Dholka is a city and municipality in the Ahmedabad
District of the Indian state of Gujarat
. With an average elevation of 17 metres (56 ft), Dholka is considered "India
's first municipality". Dholka is home to one of the first Hindu Swaminarayan Temples in the World
, which was established, according to the Hindu calendar, on the 5th day of the bright half of Vaishakha in Vikram Samvat 1883.
Regarded as the oldest municipality in Gujarat, the city has majestic ruined mosques featuring tracery work, carvings and designs. Dholka is also known to have had an oilfield.There are monuments here known as Pandava’s Pathshala and Ali Khan’s Mosque as well as mandapas and chattris (outdoor pavilions) all marked by the Archaeological Survey of India (ASI).
The monuments here are a mixture of cultures - possessing layouts that are distinctly Muslim, but with pillars, pilasters, beams and roofs that are unmistakably Hindu in style.Close to the jungle, there is a small lake beside which Lord Rama is believed to have rested and lost his wife Sita. The lake is surrounded by a retaining wall and has a sluice at the west end and steps on the east and west sides leading down to the water.
Next to the lake stands the massive Dholka Idgah or main mosque, which has mandapas on either side set some distance away. The three mosque towers are around 200 feet (61 m) tall with massive domes covering each hall. Outside, one set of steps leads to the top of the structure and another to the muezzin’s tower. The entire building is constructed of brick and limestone mortar while its doorway features large religious inscriptions.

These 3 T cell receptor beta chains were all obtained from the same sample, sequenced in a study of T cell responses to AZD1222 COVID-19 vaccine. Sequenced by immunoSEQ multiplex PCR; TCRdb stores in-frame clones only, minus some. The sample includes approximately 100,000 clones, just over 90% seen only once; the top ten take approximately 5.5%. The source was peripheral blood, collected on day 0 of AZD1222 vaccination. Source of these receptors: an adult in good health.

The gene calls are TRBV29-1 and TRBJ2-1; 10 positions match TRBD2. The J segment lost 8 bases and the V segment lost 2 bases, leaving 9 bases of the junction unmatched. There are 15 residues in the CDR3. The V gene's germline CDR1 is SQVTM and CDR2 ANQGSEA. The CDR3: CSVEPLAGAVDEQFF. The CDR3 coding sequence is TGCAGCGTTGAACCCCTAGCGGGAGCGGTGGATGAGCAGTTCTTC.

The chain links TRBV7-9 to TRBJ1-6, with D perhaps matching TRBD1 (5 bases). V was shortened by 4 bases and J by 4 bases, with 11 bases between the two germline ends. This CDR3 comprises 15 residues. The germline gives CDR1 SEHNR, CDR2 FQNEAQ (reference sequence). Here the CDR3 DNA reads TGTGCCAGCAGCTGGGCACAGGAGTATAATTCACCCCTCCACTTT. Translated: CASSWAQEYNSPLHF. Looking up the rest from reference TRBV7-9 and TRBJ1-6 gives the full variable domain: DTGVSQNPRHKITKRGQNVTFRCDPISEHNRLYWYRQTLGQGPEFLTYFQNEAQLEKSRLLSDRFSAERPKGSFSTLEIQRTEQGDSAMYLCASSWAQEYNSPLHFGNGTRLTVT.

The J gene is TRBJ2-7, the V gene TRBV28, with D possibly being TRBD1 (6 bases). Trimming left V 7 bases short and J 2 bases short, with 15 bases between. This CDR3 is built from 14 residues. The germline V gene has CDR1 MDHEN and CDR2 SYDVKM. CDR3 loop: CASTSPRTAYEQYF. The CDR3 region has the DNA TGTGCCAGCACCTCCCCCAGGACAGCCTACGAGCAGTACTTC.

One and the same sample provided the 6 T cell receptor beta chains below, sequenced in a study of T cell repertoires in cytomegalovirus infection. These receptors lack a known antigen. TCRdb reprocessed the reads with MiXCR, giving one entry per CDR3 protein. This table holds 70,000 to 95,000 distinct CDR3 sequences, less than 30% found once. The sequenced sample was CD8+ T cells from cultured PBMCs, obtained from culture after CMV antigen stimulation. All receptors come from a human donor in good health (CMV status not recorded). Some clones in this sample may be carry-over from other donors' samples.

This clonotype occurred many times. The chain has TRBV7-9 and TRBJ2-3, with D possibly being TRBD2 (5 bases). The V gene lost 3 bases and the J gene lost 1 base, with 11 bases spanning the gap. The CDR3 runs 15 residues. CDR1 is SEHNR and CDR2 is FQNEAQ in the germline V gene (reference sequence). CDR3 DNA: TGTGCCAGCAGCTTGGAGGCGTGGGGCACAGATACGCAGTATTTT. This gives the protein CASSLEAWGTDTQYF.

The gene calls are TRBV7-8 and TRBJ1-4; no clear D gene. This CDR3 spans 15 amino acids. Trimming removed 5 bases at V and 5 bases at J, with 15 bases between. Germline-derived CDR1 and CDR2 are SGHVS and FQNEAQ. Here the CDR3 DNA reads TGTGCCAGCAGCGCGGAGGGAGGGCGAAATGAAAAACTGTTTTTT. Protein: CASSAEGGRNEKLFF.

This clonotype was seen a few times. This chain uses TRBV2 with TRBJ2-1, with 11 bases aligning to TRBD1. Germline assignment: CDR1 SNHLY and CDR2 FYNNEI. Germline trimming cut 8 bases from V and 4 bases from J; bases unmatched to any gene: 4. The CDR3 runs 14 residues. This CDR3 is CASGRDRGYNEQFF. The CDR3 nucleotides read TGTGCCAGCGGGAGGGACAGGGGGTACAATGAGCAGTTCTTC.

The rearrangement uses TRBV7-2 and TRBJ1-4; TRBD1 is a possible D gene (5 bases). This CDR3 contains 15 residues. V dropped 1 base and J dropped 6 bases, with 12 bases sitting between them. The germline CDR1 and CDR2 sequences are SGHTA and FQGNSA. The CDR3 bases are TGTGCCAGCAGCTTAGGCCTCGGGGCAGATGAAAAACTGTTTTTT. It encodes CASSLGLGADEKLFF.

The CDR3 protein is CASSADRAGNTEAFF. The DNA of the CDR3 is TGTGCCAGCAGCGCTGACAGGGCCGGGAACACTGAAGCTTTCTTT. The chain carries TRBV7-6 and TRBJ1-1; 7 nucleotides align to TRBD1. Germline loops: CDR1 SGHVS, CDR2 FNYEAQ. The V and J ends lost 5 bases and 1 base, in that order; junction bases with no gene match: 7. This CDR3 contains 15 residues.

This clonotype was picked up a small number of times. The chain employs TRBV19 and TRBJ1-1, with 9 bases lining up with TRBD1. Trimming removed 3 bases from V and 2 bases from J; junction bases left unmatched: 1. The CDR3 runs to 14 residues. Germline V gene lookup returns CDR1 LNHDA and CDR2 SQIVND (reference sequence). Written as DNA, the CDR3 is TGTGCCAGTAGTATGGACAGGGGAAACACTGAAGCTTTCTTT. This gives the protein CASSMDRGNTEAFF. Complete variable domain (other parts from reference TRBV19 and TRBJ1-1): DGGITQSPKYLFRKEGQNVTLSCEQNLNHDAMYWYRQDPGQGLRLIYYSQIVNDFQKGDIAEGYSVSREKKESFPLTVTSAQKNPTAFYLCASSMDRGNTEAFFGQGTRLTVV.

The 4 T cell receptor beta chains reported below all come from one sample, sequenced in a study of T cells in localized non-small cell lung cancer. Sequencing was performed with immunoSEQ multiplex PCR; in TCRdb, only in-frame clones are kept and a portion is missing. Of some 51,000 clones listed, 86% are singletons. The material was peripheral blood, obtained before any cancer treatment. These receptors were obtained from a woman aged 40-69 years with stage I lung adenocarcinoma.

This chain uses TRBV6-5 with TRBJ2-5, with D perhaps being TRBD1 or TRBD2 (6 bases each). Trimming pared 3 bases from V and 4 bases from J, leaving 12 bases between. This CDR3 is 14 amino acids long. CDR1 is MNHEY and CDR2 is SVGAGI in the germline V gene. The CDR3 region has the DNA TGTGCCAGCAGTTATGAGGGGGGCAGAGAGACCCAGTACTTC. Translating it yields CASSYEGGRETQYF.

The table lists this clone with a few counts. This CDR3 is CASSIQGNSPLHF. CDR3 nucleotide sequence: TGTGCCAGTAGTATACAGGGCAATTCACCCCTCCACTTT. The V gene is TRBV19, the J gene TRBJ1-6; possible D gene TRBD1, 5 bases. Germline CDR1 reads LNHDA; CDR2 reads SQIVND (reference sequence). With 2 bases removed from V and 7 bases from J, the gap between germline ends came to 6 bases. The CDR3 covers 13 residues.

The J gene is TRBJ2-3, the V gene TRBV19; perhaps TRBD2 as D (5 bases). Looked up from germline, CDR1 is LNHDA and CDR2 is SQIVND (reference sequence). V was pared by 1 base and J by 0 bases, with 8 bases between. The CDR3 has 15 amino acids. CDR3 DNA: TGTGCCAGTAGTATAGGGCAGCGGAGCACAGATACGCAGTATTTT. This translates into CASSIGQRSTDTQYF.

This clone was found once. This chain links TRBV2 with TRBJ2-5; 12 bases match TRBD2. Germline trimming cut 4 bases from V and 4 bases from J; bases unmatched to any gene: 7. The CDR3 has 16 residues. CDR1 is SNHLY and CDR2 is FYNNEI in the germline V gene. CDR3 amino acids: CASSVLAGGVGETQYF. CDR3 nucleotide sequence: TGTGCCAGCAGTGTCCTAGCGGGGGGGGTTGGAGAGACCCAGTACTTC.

The rear wall of the mosque has a series of intricately designed limestone jalis (perforated screens) while the central room has a minbar (pulpit) where the imam stands to deliver sermons. This tall features is made of marble and remains completely intact. From here, even a softly spoken voice resounds throughout the entire mosque, which consists of three halls each with an area of more than 100 square feet (9.3 m sq).
Each room has a spot identifying which direction is west, with a pillasterd niche representing Mecca. Windows high up in the wall admit light and air to the building which is also called Ali Khan’s mosque or Alif Khan’s mosque and was built around 11th century.Fallen pillars, grave stones with intricate patterns on all sides and broken chattris (pavilions) lie within the premises of the idgah (congregation assembly area) while its paved ground is almost entirely covered in grass. A chattri similar in style to those found in the state of Rajasthan marks the beginning and end of the mosque area.
Close by stands the Pandava’s Pathshala. This is where the pandavas are said to have practised and honed their war skills. This massive fort-like structure is enclosed on all sides and distinctly Hindu in style with a chattri on each of the four corners. There are battlements and guard positions all around, with halls in the centre of this structure or boundary wall, which are used as the mosque.As this remains a functioning mosque entry is restricted. The idgah is no longer used but remains in good condition; massive beehives are now located here.